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Mecasermin in Insulin Receptor-Related Severe Insulin Resistance Syndromes: Case Report and Review of the Literature

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      Mutations in the insulin receptor (INSR) gene underlie rare severe INSR-related insulin resistance syndromes (SIR), including insulin resistance type A, Rabson–Mendenhall syndrome and Donohue syndrome (DS), with DS representing the most severe form of insulin resistance. Treatment of these cases is challenging, with the majority of DS patients dying within the first two years of life. rhIGF-I (mecasermin) has been reported to improve metabolic control and increase lifespan in DS patients. A case report and literature review were completed. We present a case involving a male patient with DS, harbouring a homozygous mutation in the INSR gene (c.591delC). Initial rhIGF-I application via BID (twice daily) injection was unsatisfactory, but continuous subcutaneous rhIGF-I infusion via an insulin pump improved weight development and diabetes control (HbA1c decreased from 10 to 7.6%). However, our patient died at 22 months of age during the course of a respiratory infection in in Libya. Currently available data in the literature comprising more than 30 treated patients worldwide seem to support a trial of rhIGF-I in SIR. rhIGF-I represents a treatment option for challenging SIR cases, but careful consideration of the therapeutic benefits and the burden of the disease is warranted. Continuous application via pump might be advantageous compared to single injections.

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      Insulin-like growth factor I receptor primary structure: comparison with insulin receptor suggests structural determinants that define functional specificity.

      To identify structural characteristics of the closely related cell surface receptors for insulin and IGF-I that define their distinct physiological roles, we determined the complete primary structure of the human IGF-I receptor from cloned cDNA. The deduced sequence predicts a 1367 amino acid receptor precursor, including a 30-residue signal peptide, which is removed during translocation of the nascent polypeptide chain. The 1337 residue, unmodified proreceptor polypeptide has a predicted Mr of 151,869, which compares with the 180,000 Mr IGF-I receptor precursor. In analogy with the 152,784 Mr insulin receptor precursor, cleavage of the Arg-Lys-Arg-Arg sequence at position 707 of the IGF-I receptor precursor will generate alpha (80,423 Mr) and beta (70,866 Mr) subunits, which compare with approximately 135,000 Mr (alpha) and 90,000 Mr (beta) fully glycosylated subunits.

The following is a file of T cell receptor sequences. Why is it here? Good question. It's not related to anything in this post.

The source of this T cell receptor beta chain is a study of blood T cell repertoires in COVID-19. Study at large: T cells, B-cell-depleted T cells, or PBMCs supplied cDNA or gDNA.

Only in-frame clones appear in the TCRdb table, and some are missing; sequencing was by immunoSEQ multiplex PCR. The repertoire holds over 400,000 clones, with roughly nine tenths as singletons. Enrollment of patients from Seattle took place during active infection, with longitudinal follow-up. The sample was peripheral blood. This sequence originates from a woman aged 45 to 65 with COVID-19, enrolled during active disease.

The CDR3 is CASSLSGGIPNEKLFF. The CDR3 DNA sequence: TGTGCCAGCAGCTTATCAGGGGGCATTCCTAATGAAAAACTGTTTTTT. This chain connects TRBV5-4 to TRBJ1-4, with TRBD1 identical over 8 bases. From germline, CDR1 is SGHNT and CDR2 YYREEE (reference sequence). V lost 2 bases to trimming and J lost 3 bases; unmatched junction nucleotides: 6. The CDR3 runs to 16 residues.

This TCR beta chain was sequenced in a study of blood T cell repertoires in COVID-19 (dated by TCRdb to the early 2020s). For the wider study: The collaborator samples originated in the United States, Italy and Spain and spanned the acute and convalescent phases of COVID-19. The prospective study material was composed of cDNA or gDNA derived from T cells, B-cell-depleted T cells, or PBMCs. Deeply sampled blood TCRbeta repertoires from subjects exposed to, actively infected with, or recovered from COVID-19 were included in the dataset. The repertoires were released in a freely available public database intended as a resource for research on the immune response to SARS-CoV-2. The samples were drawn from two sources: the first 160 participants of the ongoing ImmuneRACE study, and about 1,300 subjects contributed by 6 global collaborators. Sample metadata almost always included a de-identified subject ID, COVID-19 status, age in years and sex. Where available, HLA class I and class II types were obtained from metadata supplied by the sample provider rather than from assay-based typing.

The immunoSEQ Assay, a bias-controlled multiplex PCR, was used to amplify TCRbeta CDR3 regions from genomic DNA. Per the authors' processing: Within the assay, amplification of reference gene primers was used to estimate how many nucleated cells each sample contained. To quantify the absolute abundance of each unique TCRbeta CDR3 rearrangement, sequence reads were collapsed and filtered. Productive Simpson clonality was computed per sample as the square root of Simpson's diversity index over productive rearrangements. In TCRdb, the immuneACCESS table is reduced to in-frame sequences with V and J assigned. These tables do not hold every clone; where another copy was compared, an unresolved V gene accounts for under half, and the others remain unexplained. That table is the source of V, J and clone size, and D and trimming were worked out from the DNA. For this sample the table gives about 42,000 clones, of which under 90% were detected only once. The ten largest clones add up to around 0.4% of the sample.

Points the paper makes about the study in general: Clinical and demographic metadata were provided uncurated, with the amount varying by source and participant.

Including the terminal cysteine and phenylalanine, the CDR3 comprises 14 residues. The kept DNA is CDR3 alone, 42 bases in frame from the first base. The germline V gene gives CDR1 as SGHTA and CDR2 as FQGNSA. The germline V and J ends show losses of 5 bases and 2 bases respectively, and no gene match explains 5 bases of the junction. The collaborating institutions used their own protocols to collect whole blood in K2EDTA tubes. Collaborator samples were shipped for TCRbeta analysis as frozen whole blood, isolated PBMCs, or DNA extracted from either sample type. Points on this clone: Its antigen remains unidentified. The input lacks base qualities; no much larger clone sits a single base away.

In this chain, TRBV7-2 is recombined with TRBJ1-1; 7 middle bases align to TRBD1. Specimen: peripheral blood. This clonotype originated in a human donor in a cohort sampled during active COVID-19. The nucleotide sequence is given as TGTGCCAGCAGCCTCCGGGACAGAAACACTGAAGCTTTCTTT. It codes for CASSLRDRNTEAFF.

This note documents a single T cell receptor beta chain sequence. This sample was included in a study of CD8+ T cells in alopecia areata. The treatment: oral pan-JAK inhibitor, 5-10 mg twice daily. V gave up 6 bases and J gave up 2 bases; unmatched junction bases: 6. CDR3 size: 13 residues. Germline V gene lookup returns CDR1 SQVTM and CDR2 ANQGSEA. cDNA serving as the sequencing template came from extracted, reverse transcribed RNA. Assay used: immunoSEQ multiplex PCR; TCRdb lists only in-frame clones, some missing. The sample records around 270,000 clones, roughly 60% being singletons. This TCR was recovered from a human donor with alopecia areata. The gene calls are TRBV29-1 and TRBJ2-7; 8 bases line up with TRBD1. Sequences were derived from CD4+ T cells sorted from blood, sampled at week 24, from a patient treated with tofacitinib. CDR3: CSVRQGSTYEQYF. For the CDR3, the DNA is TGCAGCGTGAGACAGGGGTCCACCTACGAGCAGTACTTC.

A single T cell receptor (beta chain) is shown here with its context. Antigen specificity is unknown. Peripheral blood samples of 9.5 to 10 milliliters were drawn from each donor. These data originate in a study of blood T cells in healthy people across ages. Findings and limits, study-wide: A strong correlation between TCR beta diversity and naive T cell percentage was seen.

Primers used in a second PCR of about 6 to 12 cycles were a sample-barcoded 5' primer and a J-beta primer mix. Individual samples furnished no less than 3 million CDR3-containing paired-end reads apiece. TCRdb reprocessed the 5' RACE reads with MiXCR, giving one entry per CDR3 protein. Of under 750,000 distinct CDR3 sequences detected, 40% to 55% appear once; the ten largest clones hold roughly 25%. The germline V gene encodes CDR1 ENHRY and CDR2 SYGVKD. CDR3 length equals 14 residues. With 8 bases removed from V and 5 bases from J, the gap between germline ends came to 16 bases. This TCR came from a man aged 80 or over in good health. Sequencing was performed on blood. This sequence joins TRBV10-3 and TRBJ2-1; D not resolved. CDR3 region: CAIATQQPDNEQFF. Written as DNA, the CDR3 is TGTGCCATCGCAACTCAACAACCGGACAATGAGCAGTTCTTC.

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          Mechanisms of disease: metabolic effects of growth hormone and insulin-like growth factor 1.

          Insulin-like growth factor (IGF) 1 is a member of a family that is involved in growth, development, cell differentiation, and metabolism. IGF1, IGF2 and insulin act primarily through tyrosine-kinase-linked receptors--the IGF1 receptor (IGF1R) and insulin receptor (IR). The IGF1R binds IGF1 and IGF2 with high affinity and the IR binds insulin with high affinity; however, since both receptors share a high degree of structural and functional homology, the IGF1R can bind insulin and the IR can bind the IGFs with reduced affinity. These two receptors can, moreover, form heterodimers, which bind both ligands. Upon binding to the receptors, cascades of tyrosine and serine kinases are stimulated to facilitate growth or metabolism. The IGF2 receptor is a scavenger receptor, and is, therefore, not involved in mediation of growth or metabolic effects of the IGF family and will not be discussed in the current article. IGF1 is a major gene target of growth hormone and its product mediates many of the actions of growth hormone on growth and development; however, IGF1 has actions distinct from those of growth hormone in carbohydrate, lipid, and protein metabolism. For example, excess growth hormone causes insulin resistance and hyperglycemia, whereas IGF1 has insulin-like effects that reduce blood glucose levels and has been used experimentally to treat both type 1 and type 2 diabetes.

            Author and article information

            Pediatric Endocrinology and Diabetology Division, Children’s Hospital, University of Bonn, Adenauerallee 119, 53113 Bonn, Germany; Michaela.Plamper@ (M.P.); Bettina.Gohlke@ (B.G.); Felix.Schreiner@ (F.S.)
            Author notes
            [* ]Correspondence: Joachim.Woelfle@ ; Tel.: +49-228-2873-3223; Fax: +49-228-2873-3472
            Int J Mol Sci
            Int J Mol Sci
            International Journal of Molecular Sciences
            24 April 2018
            May 2018
            : 19
            : 5
            29695048 5983765 10.3390/ijms19051268 ijms-19-01268
            © 2018 by the authors.

            Licensee MDPI, Basel, Switzerland. This article is an open access article distributed under the terms and conditions of the Creative Commons Attribution (CC BY) license (



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